When planning a visit to London, every book lover should include in his itinerary the most famous and cited spots of the city.
buzzfeed.com lists 12 places but we will talk about the most well-known.
1.The Harry Potter Shop at Platform 9¾
Located in King’s Cross Station, the fans of the little magician Harry Potter, want miss the opportunity to visit the “Platform 9¾” shop and sign (which marks the secret passageway to the Hogwarts Express, but you knew that). They can’t leave the place without taking a picture with the half luggage trolley as if they where going the the magic train with Harry.
Located at 221b Baker Street this place is familiar to Sir Arthur Conan Doyle’s fans.
The rarety is far-reaching, starting with the scattered silhouettes at the Baker Street Tube station and continuing up on the street, where you’re met with a ~ mysterious ~ sign of a hand pointing WHO KNOWS WHERE?
The trail continues down Baker Street, and the silhouette can be found on the signs and windows of both the restaurant and bar across the street; the clothing shop next to those displays capes in the window (which could be a coincidence, but still). Even the dry cleaner isn’t just a dry cleaner — it’s the dry cleaner to Sherlock Holmes.
The museum portion, which costs £10, is a re-creation of the home of Sherlock Holmes, as described by Sir Arthur Conan Doyle. The sitting room, bedrooms, study, and laboratory are all set with Victorian-era furnishings, “handwritten” notes and memorabilia about various cases, and life-size figurines. The shop is it’s filled with standard souvenir fare, but you can also find some rare and often silly gems (hats, walking sticks, pipes, handcuffs, books), and all of the employees are in period garb.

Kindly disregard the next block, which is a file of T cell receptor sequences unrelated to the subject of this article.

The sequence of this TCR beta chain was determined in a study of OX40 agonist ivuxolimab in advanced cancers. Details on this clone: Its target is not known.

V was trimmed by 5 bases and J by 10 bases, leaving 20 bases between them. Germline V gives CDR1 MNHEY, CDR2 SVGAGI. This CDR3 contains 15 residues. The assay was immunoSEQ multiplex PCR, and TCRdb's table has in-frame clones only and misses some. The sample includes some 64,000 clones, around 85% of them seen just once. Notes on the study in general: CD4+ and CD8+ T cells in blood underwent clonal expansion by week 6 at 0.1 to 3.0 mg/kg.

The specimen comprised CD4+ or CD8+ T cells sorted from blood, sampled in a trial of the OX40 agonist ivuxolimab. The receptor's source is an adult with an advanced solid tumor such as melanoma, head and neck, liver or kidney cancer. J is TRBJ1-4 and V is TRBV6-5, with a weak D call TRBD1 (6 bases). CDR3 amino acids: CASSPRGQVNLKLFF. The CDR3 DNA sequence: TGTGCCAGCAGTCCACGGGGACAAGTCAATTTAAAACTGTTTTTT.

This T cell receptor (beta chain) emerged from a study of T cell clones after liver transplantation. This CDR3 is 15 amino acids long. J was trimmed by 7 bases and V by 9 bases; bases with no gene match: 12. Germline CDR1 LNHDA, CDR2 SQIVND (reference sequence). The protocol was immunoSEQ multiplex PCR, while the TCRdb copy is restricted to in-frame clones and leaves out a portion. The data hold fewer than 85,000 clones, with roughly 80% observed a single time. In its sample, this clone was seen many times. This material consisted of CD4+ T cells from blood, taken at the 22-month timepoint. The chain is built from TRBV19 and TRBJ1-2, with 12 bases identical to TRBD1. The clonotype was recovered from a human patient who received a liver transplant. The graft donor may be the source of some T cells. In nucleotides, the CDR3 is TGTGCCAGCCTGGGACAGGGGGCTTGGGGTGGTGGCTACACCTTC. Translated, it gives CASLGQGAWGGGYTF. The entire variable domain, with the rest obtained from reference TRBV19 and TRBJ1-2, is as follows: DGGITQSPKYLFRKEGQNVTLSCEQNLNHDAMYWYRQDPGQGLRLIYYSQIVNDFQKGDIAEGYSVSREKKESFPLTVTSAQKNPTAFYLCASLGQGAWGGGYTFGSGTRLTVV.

7. The Garden Squares of Bloomsbury
Located in Camden, between Euston Road and Holborn, this is the site for the fans of Virginia Woolf, T.S. Eliot, Mary Shelley.
Arianna Rebolini from buzzfeed writes about it:
“Definitely carve out a full few hours (preferably after picking up some books at Charing Cross Road) for exploring the garden squares of Bloomsbury. The idyllic area is most famous for being home and meeting grounds to the great writers, artists, and intellectuals of the 1920s and 1930s known as the Bloomsbury group, but it’s had a long history of literary ties. There’s Gordon Square, where you can spy out blue plaques marking the homes of Lytton Strachey (51 Gordon Square), John Maynard Keynes (46 Gordon Square), and Virginia Woolf (50 Gordon Square). You can enjoy the fountain plaza at Russell Square and check out where T.S. Eliot once worked, at Faber & Faber. Swing by 87 Marchmont Street and find the former home of Mary and Percy Bysshe Shelley (look closely — the plaque is almost hidden above what is now a grocery store). Or you can just claim a spot on the grass at Tavistock Square and read until you fall asleep. You’ll be in good company.”
What do you think about it? Do you want suggest any other? Let us know!